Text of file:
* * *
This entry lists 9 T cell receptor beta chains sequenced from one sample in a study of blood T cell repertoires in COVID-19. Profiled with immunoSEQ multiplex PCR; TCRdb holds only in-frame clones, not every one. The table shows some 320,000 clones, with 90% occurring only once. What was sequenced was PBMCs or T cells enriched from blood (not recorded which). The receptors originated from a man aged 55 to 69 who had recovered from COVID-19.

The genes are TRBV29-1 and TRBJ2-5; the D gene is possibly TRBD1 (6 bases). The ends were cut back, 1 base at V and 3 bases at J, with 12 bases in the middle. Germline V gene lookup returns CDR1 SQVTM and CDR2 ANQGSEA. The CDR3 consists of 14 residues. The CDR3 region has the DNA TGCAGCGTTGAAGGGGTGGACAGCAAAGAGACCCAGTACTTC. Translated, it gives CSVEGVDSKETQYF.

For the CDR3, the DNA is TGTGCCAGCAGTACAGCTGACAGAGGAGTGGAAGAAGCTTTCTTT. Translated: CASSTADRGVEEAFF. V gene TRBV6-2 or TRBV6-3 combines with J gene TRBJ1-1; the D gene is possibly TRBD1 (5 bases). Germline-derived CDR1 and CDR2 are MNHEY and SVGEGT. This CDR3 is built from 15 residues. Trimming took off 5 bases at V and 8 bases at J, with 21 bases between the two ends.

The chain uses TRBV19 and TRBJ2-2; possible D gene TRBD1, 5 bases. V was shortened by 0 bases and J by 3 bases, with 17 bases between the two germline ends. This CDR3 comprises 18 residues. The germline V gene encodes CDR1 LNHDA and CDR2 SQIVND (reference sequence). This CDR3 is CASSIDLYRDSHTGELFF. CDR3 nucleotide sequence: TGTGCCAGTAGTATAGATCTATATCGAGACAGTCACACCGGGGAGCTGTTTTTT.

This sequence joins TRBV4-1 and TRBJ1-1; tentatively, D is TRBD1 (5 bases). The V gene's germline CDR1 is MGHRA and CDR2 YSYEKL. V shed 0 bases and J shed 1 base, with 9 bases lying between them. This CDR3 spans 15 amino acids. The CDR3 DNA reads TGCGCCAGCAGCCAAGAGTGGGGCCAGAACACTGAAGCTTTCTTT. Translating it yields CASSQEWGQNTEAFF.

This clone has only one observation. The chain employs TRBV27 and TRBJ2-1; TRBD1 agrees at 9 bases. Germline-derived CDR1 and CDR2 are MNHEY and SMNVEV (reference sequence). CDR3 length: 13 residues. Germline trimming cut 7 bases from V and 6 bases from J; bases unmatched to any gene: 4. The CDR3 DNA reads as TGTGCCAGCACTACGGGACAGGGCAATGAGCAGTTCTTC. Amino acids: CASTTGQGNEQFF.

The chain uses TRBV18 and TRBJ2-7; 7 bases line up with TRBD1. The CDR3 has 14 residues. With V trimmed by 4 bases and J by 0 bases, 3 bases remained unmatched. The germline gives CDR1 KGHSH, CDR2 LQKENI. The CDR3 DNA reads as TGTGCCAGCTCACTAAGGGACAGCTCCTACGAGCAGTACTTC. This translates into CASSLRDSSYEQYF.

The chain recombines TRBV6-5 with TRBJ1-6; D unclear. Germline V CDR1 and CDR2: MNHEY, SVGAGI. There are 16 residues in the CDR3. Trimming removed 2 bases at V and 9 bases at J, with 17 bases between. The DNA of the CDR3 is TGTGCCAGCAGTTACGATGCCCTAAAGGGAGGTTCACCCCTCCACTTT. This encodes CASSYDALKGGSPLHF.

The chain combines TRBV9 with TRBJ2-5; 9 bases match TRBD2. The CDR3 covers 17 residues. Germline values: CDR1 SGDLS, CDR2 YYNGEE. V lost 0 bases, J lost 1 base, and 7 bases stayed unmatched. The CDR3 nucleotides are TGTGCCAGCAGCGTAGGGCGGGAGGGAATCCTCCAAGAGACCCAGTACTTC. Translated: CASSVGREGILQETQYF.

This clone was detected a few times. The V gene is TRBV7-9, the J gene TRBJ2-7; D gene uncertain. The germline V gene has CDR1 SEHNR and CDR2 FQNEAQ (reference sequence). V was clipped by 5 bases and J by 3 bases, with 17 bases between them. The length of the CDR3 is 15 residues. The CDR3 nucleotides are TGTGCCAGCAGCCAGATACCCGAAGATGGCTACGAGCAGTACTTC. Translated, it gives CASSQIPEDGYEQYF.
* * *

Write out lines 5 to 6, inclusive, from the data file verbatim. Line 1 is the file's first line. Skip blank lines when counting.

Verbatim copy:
This sequence joins TRBV4-1 and TRBJ1-1; tentatively, D is TRBD1 (5 bases). The V gene's germline CDR1 is MGHRA and CDR2 YSYEKL. V shed 0 bases and J shed 1 base, with 9 bases lying between them. This CDR3 spans 15 amino acids. The CDR3 DNA reads TGCGCCAGCAGCCAAGAGTGGGGCCAGAACACTGAAGCTTTCTTT. Translating it yields CASSQEWGQNTEAFF.

This clone has only one observation. The chain employs TRBV27 and TRBJ2-1; TRBD1 agrees at 9 bases. Germline-derived CDR1 and CDR2 are MNHEY and SMNVEV (reference sequence). CDR3 length: 13 residues. Germline trimming cut 7 bases from V and 6 bases from J; bases unmatched to any gene: 4. The CDR3 DNA reads as TGTGCCAGCACTACGGGACAGGGCAATGAGCAGTTCTTC. Amino acids: CASTTGQGNEQFF.